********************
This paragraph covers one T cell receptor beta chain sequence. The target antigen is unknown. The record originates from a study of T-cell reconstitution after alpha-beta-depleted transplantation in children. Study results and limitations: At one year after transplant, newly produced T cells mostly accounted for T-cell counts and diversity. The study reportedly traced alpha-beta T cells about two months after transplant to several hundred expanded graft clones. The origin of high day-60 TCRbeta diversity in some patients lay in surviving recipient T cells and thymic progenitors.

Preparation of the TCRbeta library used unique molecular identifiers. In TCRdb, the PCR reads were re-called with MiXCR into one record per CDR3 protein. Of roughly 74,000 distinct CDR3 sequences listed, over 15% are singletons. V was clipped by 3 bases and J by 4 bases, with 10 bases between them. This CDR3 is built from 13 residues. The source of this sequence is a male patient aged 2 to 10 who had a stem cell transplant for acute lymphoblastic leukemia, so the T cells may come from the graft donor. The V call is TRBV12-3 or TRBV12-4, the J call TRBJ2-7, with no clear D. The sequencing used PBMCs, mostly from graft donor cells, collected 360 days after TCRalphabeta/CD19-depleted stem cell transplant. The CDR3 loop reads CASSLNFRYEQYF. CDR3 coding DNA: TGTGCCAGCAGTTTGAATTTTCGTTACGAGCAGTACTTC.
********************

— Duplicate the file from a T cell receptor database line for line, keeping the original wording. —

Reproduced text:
This paragraph covers one T cell receptor beta chain sequence. The target antigen is unknown. The record originates from a study of T-cell reconstitution after alpha-beta-depleted transplantation in children. Study results and limitations: At one year after transplant, newly produced T cells mostly accounted for T-cell counts and diversity. The study reportedly traced alpha-beta T cells about two months after transplant to several hundred expanded graft clones. The origin of high day-60 TCRbeta diversity in some patients lay in surviving recipient T cells and thymic progenitors.

Preparation of the TCRbeta library used unique molecular identifiers. In TCRdb, the PCR reads were re-called with MiXCR into one record per CDR3 protein. Of roughly 74,000 distinct CDR3 sequences listed, over 15% are singletons. V was clipped by 3 bases and J by 4 bases, with 10 bases between them. This CDR3 is built from 13 residues. The source of this sequence is a male patient aged 2 to 10 who had a stem cell transplant for acute lymphoblastic leukemia, so the T cells may come from the graft donor. The V call is TRBV12-3 or TRBV12-4, the J call TRBJ2-7, with no clear D. The sequencing used PBMCs, mostly from graft donor cells, collected 360 days after TCRalphabeta/CD19-depleted stem cell transplant. The CDR3 loop reads CASSLNFRYEQYF. CDR3 coding DNA: TGTGCCAGCAGTTTGAATTTTCGTTACGAGCAGTACTTC.